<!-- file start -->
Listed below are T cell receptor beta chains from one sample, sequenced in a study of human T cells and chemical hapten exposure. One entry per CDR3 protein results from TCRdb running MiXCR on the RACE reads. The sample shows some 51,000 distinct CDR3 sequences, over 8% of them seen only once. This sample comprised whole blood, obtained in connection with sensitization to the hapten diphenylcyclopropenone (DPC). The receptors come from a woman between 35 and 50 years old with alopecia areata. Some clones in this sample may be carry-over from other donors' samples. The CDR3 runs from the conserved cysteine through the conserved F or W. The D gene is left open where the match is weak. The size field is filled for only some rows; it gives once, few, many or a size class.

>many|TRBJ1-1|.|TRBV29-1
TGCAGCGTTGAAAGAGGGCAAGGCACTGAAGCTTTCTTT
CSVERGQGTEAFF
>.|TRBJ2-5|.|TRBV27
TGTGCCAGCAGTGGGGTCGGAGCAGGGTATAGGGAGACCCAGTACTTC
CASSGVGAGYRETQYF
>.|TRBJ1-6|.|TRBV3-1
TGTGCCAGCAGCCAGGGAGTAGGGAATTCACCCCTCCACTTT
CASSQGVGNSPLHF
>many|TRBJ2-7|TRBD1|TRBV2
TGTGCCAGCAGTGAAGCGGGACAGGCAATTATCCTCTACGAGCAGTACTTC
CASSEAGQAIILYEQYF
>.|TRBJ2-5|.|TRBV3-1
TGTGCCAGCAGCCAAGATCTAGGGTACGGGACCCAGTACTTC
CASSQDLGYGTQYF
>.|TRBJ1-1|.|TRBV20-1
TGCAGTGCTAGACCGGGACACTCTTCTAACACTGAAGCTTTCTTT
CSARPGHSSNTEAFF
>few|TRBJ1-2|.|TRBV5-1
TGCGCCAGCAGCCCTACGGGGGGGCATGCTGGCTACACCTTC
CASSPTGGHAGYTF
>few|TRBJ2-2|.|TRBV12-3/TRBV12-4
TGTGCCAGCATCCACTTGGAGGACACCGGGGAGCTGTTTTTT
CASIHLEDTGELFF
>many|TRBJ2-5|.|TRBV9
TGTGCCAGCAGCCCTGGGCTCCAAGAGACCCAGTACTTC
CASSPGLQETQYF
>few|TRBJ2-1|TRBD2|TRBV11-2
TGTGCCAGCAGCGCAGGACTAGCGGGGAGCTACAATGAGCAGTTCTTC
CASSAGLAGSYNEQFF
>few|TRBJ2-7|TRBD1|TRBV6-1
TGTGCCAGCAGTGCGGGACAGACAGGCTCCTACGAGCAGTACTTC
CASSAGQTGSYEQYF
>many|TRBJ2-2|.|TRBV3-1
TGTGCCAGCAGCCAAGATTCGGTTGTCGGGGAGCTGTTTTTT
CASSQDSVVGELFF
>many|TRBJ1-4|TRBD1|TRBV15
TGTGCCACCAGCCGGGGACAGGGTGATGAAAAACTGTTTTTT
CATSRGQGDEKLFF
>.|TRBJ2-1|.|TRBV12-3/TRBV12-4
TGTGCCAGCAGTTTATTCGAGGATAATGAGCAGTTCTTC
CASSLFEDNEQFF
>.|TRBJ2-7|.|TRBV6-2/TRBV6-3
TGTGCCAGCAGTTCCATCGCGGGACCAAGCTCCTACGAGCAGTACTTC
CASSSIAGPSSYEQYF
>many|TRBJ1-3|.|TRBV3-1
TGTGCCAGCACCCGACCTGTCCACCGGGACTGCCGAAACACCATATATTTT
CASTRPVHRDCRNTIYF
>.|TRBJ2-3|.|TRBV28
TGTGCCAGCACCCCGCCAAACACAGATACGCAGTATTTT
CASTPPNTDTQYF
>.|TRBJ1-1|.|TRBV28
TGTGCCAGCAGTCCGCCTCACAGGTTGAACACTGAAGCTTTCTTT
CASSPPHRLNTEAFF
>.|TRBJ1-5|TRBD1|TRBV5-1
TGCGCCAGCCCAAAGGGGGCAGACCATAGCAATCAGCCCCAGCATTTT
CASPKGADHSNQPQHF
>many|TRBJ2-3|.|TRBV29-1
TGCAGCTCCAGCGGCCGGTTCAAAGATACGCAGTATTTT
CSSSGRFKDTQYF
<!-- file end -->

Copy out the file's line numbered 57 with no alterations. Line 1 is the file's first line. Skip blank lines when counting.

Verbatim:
TGCGCCAGCCCAAAGGGGGCAGACCATAGCAATCAGCCCCAGCATTTT